Vertigo is a condition characterized by the sensation that comes with feeling off-balance. The sensations come like spinning dizzy spells where you feel like everything around you is spinning or you’re the one spinning. There are several causes of vertigo. Most cases are due to inner ear complications.

If you have vertigo, some of the probable causes of this condition may include issues like; Benign Paroxysmal Positional Vertigo (BPPV), Meniere’s disease, labyrinthitis, or vestibular neuritis. Usually, your primary doctor or general practitioner may diagnose your vertigo and treat it if it’s a mild one.

According to what we heard from, a referral to an ENT Doctor would be necessary if your condition is complicated and needs a thorough assessment. An ENT specialist is a medical doctor specializing in the diagnosis and treatment of ear, nose, and throat diseases.

Can an ENT Specialist help with Vertigo?


Vertigo sensation may happen so infrequently, meaning that you may not immediately notice the changes in your sense of balance. Nonetheless, it may also be dangerous, meaning that there may be a need to take care of it as soon as possible. Since Ear Nose and Throat (ENT) specialists get training on managing disorders of the nose, throat, and ear, they are qualified to manage balance problems; therefore, an ENT can help with vertigo.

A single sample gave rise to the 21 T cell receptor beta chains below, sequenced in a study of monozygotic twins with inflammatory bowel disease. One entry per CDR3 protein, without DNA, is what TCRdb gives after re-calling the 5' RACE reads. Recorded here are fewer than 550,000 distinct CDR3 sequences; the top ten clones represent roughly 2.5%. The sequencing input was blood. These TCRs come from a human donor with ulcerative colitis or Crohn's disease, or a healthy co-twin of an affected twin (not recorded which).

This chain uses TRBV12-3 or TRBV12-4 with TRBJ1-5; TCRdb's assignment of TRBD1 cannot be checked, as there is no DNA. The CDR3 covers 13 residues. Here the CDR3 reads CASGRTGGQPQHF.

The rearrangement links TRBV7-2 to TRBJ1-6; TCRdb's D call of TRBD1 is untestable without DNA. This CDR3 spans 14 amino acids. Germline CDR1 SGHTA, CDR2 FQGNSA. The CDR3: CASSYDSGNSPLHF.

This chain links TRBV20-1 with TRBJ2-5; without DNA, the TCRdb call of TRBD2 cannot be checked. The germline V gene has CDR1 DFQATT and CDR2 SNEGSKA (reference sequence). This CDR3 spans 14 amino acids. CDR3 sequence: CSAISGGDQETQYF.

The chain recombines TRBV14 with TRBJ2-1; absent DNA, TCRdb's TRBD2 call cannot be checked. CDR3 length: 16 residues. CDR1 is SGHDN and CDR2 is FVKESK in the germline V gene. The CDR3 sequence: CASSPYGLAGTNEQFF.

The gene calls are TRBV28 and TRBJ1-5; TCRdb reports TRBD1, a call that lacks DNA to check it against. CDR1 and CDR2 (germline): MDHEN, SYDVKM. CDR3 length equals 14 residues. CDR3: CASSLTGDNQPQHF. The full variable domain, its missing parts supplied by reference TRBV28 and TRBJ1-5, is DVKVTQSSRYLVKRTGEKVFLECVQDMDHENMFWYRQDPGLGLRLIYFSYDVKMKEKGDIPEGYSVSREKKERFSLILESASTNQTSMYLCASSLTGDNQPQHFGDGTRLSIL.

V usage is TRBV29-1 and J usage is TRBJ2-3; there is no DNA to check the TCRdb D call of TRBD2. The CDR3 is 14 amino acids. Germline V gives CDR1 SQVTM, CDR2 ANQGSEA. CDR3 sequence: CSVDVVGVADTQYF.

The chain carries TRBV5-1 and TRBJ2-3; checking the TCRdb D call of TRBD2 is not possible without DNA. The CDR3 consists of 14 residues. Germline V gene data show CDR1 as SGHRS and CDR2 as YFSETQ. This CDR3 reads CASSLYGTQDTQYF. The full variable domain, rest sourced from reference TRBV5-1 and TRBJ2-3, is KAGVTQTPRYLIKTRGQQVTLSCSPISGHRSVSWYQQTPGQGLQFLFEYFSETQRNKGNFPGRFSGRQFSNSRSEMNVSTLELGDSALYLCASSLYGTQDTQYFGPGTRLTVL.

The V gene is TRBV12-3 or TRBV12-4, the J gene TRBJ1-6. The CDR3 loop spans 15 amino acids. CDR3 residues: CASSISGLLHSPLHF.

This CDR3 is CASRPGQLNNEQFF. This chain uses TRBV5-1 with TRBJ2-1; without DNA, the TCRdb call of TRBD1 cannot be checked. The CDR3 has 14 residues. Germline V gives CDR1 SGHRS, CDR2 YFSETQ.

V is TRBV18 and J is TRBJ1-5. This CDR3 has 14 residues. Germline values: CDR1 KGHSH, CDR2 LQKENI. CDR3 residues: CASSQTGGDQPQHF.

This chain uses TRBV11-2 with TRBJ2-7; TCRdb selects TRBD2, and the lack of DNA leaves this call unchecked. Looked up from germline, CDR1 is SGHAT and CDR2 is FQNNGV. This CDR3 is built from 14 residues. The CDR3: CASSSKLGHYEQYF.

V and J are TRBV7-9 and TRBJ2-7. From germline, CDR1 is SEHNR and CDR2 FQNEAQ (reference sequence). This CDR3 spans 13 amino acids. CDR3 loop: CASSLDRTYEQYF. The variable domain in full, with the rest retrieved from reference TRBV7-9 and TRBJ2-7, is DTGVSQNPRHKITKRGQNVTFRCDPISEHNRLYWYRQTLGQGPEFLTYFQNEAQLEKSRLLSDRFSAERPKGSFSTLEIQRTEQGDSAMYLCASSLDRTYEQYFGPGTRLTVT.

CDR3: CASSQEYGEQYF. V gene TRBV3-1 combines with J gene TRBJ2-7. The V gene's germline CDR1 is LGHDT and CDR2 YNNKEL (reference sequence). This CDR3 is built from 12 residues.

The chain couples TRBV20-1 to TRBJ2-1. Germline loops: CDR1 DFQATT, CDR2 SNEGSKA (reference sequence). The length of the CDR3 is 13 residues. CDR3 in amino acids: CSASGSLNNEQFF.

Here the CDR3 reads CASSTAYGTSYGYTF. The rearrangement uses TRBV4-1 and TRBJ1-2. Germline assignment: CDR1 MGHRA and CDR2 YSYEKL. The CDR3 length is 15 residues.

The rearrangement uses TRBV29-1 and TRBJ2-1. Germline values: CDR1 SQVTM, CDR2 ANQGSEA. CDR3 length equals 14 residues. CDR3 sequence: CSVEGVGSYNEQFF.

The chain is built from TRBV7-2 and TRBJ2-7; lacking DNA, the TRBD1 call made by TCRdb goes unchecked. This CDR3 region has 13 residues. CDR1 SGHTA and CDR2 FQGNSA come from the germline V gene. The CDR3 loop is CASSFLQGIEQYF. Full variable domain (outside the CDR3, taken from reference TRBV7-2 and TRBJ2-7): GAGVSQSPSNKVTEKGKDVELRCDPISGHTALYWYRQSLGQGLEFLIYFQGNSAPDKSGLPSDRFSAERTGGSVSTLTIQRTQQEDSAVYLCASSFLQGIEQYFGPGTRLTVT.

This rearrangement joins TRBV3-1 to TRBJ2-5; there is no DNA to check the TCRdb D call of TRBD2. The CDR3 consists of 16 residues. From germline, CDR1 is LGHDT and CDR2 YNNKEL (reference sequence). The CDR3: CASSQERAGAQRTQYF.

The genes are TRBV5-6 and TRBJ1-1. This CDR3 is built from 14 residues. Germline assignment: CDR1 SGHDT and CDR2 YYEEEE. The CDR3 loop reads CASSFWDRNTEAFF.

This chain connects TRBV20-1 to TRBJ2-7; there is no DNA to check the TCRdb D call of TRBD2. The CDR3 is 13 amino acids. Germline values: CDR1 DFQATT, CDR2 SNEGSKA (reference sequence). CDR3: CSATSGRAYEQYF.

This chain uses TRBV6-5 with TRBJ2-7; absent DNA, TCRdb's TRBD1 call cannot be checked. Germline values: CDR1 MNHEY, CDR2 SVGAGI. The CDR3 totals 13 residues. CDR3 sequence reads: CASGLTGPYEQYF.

When you see your ENT doctor for vertigo, you will need to expound on how you feel so they may know what type of vertigo you’re dealing with. This is important because not all cases of vertigo are the same.

For instance, if you are feeling like it is just your surrounding that’s spinning, but you remain still, you could be dealing with a case of objective vertigo. If you feel like you’re the one who is moving, you could be dealing with what is known as subjective vertigo.

How does an ENT Test for Vertigo?


Vertigo is, in most cases, triggered by a change in position of the head. If you have vertigo, you may experience symptoms like swaying, spinning, feeling unbalanced, tilting, and sensations of being pulled to one direction.

The other symptoms that may accompany your vertigo include; vomiting, nausea, hearing loss or ringing in the ear, abnormal eye movements, sweating, and headache. Depending on the severity of your condition, they may last for a few hours or even more. Vertigo can also be severe.

Therefore, if you have been getting these symptoms for 24 to 48 hours, and it is so severe that you vomit frequently or cannot maintain your balance entirely, you should schedule a quick appointment with your ENT doctor.

They will ask you a few questions which may touch on the medications you’re currently using, your symptoms and run essential tests to diagnose your vertigo and get it under control. An ENT can test for vertigo through a physical exam where they will assess your balance, the way you walk, and most importantly, how major nerves in your CNS (Central Nervous System) work.

An ENT can also test for vertigo by helping you undergo balance tests and hearing tests. Some of the tests you can expect in this case include;